• In the mood for more high style architecture? Walk up to South Union and South Willard Street. Champlain College and UVM have beautiful campuses, too.

Arts Riot Truck Stop.

To Eat & Drink

  • Here for the marathon weekend on Friday? Head to Pine Street for the Arts Riot Truck Stop for delicious food and a great crowd. Get there early or wait in long lines! Actually, the long lines are fine. Just eat in courses.
  • Need breakfast? Myers Bagels on Pine Street for Montreal style bagels approved by this New Yorker.
  • Coffee? Also on Pine Street: Speeder & Earls for locally roasted coffee and a good place to get work done or catch up with a friend.
  • Or, August First for more coffee and fresh food and baked goods. It’s a screen free café and it’s located in a rehabilitated service garage.
  • Brunch is a local favorite at Penny Cluse. The scrambled egg tacos are my current meal of choice.
  • The best views in Burlington can be found at the Burlington Bay Market & Café. Grab some ice cream or a beer and enjoy gazing at the lake.
  • And for dinner, go to El Cortijo. Hands down, you’ll find the best margaritas in all of BTV, and the freshest, most local tacos you can eat. Worth the wait, and it’s located in a renovated diner.

Church Street, just before a storm passed by.

Really, there is no shortage of good places to eat and drink in Burlington. It’s what we do best. I could go on and on, but those are just a few places to get you started.

I love Burlington, and I’m excited for marathon watching this weekend (this is one race I prefer to watch, not run). Happy Memorial Day. Cheers! Good luck runners! And visitors, welcome. Have a great time. xo!

61 Summit Street, Burlington, VT

Interested in a beautiful house tour? Hang around with preservationists and you’ll have the privilege of touring the best places. Last Friday, the UVM HP Alumni Association visited the Wells House in Burlington, Vermont – an 1892 Queen Anne residence once home to Edward Wells, then the Delta Psi Fraternity and soon to be the UVM Alumni Association. I’d be wanting to view this house since I moved to Burlington in 2009 – it only took 5.5 years! Visit the UVM Historic Preservation Alumni blog to read more about this house and see additional photos.

Second floor stairwell.

Second floor stairwell, as the sun set.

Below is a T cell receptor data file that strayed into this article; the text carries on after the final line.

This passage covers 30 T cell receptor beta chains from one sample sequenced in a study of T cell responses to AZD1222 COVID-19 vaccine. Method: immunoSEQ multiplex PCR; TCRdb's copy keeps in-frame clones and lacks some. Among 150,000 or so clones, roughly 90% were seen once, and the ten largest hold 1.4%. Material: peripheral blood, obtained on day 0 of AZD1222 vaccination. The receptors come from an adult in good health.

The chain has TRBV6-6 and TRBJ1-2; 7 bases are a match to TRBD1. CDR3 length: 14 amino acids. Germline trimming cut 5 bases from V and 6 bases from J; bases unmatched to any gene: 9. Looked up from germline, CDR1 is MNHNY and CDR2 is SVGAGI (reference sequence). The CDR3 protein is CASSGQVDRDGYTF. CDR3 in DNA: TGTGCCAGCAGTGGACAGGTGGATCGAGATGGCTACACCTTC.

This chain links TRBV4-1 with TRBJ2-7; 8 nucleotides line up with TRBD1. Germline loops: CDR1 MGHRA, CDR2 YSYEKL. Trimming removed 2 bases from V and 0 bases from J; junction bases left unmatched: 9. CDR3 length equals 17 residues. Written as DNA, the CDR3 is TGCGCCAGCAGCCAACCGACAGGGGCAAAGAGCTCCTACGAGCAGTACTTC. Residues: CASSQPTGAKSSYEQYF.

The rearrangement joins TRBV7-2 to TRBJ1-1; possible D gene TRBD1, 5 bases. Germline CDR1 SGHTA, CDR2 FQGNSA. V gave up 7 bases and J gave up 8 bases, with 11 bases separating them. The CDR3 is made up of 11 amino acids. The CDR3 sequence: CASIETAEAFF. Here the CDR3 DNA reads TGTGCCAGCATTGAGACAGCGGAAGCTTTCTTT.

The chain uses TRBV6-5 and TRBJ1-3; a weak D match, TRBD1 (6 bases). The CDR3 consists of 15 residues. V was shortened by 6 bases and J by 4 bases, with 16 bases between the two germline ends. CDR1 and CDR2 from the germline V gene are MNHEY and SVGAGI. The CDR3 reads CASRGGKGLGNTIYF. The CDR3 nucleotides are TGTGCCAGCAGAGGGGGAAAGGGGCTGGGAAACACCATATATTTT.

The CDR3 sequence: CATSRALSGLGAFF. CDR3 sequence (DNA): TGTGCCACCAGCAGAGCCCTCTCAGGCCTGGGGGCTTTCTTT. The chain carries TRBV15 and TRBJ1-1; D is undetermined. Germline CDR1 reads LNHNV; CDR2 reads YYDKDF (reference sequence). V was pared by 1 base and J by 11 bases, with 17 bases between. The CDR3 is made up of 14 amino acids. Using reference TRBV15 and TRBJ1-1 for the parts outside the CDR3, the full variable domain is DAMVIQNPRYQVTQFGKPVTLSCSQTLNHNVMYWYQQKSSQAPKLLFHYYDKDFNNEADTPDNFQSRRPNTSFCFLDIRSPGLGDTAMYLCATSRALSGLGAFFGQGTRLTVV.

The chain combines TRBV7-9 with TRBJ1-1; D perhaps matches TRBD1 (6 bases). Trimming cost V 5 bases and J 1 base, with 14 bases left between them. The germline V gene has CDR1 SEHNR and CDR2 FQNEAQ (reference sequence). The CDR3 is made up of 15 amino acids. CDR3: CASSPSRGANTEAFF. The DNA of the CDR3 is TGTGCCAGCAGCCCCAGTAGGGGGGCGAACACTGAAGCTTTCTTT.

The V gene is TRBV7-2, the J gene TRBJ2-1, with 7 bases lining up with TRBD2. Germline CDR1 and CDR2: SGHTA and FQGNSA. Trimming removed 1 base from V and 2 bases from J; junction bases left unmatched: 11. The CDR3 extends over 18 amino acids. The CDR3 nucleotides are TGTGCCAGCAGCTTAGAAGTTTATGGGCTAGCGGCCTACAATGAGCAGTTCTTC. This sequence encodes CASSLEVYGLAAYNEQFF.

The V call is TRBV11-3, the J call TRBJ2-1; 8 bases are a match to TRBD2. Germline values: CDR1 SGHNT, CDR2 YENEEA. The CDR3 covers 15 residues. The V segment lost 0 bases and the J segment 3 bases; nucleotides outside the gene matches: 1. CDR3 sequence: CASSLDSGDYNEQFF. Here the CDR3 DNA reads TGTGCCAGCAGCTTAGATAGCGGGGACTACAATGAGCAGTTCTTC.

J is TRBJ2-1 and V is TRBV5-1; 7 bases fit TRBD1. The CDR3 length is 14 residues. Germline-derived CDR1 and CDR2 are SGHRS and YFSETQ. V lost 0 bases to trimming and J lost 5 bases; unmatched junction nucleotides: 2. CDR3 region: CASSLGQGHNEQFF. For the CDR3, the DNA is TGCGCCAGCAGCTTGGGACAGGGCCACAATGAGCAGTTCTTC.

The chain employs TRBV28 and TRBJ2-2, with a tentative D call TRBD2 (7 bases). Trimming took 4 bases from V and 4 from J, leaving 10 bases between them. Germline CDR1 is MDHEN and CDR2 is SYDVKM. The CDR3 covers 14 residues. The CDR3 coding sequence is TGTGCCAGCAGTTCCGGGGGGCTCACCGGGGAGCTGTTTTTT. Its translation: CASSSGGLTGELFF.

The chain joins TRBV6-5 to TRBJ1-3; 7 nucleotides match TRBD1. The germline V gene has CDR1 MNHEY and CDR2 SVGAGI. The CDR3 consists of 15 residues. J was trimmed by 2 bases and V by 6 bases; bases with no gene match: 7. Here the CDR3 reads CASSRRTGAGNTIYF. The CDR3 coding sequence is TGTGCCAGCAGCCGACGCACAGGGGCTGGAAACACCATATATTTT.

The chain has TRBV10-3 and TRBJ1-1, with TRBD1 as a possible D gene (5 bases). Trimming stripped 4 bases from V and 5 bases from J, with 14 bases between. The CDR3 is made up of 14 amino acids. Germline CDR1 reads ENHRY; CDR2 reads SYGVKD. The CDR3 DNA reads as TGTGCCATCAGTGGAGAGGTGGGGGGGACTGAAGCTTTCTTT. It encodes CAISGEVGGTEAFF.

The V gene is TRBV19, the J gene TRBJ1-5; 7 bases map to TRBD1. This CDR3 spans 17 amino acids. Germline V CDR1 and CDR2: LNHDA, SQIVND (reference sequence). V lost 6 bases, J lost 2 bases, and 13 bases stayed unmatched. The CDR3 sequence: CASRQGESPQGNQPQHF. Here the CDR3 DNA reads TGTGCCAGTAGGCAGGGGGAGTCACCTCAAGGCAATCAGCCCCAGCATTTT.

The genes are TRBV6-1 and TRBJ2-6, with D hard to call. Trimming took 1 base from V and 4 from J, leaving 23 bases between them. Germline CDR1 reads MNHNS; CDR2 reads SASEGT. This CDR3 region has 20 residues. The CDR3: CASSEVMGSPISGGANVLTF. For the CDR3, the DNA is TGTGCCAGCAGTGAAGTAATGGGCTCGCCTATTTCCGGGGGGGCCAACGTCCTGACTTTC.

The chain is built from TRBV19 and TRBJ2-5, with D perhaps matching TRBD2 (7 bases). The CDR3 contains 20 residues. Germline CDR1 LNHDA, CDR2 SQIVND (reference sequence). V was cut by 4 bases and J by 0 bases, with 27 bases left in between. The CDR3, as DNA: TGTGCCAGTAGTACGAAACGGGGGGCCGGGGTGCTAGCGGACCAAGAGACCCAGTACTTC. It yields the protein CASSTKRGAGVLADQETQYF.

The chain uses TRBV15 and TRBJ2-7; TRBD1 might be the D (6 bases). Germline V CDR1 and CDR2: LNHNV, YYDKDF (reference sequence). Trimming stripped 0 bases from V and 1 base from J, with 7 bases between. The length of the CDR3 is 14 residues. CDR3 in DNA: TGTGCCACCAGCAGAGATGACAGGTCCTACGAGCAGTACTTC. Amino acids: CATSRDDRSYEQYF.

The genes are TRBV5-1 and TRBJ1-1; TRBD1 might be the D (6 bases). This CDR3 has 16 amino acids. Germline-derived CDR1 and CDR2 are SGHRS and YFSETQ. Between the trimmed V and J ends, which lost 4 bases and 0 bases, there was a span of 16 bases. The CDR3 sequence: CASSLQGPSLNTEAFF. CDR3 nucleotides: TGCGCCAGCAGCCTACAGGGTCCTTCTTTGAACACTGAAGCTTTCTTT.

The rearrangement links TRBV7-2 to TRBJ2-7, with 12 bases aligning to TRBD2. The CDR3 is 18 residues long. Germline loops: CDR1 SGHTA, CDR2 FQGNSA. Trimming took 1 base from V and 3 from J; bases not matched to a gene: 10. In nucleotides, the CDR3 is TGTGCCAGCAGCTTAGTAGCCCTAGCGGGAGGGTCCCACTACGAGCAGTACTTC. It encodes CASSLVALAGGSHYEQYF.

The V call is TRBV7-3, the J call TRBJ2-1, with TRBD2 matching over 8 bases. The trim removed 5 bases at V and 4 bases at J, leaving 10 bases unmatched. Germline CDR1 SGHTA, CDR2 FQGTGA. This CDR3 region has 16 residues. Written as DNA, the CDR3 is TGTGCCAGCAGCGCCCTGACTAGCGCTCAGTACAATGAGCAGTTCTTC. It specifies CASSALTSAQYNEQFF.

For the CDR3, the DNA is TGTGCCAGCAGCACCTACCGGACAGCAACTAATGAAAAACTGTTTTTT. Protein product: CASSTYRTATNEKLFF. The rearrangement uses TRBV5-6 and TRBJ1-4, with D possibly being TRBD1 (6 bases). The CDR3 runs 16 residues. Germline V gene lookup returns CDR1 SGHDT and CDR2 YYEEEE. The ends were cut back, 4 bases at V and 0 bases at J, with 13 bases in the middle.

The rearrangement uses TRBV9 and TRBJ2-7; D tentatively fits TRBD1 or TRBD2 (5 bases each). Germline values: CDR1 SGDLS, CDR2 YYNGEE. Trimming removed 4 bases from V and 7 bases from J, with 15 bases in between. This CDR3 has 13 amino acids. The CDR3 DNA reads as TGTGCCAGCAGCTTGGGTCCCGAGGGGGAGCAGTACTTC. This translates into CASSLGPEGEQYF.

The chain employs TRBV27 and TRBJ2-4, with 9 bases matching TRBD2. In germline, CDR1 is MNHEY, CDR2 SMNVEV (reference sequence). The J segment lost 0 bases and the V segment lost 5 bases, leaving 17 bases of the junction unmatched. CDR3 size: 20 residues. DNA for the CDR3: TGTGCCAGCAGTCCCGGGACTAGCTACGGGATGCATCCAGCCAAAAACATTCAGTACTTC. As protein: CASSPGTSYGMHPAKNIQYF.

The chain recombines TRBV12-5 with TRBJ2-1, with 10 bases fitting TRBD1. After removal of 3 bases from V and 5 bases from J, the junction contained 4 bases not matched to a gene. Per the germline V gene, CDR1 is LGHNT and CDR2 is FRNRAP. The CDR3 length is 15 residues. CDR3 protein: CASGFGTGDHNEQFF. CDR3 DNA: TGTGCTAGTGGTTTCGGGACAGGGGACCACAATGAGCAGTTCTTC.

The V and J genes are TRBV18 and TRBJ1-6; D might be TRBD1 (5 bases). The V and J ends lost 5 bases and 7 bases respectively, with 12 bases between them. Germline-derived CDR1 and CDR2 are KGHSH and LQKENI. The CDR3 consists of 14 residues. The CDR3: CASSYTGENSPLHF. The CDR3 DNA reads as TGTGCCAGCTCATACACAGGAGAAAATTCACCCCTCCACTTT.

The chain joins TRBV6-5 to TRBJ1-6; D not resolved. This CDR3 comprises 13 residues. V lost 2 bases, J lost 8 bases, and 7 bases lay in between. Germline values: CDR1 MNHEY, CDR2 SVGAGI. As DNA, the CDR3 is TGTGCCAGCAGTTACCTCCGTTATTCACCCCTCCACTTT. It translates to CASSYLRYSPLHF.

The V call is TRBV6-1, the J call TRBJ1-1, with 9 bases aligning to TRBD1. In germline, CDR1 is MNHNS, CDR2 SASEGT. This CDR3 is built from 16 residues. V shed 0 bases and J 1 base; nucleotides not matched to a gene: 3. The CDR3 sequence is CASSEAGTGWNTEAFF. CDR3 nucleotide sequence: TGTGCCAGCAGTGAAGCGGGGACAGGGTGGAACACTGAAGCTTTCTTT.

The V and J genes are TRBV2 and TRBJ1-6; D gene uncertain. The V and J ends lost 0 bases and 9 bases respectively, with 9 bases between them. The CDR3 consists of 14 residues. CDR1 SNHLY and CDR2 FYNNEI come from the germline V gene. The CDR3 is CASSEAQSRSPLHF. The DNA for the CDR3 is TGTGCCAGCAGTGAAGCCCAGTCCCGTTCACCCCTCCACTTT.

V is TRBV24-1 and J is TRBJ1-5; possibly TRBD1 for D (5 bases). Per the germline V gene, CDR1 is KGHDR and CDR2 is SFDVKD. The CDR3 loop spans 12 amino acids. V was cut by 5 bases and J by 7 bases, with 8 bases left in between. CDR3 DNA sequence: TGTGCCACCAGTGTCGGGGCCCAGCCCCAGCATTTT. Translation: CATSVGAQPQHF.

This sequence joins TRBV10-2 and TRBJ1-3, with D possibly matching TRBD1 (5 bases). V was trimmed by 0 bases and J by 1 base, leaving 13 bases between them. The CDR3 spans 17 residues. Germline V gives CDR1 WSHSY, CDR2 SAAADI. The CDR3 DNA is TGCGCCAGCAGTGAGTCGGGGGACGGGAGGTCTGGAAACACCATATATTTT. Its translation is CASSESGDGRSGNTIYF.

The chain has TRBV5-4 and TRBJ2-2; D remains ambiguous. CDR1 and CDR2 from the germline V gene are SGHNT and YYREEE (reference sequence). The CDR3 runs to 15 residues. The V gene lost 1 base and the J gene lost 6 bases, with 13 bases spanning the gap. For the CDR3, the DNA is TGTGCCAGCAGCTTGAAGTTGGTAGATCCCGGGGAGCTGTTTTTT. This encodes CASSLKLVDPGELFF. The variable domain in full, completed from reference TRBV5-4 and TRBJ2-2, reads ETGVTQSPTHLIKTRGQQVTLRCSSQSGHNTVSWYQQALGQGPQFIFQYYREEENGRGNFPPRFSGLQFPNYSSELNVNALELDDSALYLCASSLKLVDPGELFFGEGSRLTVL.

Second floor bedroom.

Second floor bedroom.

#ihavethisthingwithceilings

#ihavethisthingwithceilings

Trusses over pocket doors.

Trusses over pocket doors.

As an alumni association, we’re interested to know what your graduate program does. What events do you host? Tours? What would you hope to get out an alumni association? And, are you a preservationist or a friend of preservationists? You can join the UVM HP Alumni Association. We’re working hard to get events off the ground, from house tours to happy hours and much more. Spread the word. Thank you!

[Book Signing] Vermont Beer: A History of a Brewing Revolution

Vermont is known for its craft breweries, in addition to our foliage, cheese, ice cream, skiing, and maple syrup. Tonight at Phoenix Books in Burlington, VT, come join the authors, Adam Krakowski & Kurt Staudter, of Vermont Beer: A History of a Brewing Revolution for a discussion of the book and a book signing. (Then go find a good pint around the corner!) It’s sure to be a good event. Adam is a good friend and a fellow UVM HP alum, and is absolutely passionate about his studies and his beer. Knowing the hard work he put into this book, I’m excited to see it presented. Way to go, Adam and Kurt!

beercoverSome information about the authors & the book:

ABOUT THE AUTHORS:

Adam Krakowski is a decorative and fine arts conservator based in Quechee, Vermont. He holds a BA in art history with a minor in museum studies and a MS in historic preservation from the University of Vermont. He has worked at museums, historical societies, art galleries and restoration firms all over New York and New England. He was the recipient of the 2010 Weston Cate Jr. Research Fellowship from the Vermont Historical Society for his project A Bitter Past: Hop Farming in Nineteenth-Century Vermont.

Kurt Staudter is the executive director of the Vermont Brewers Association, which represents all the breweries in the state. He is also the Vermont columnist for the Yankee Brew News and has written about beer and politics in the Vermont Standard and Vermont Magazine. He learned about beer at a very early age (perhaps a little too early by today’s standards) from his first-generation German American father, who made sure that his love for good food, great beer and family were passed on to the next generation. Along with his wife, Patti, he runs the trade association for the Vermont brewers from Springfield, Vermont.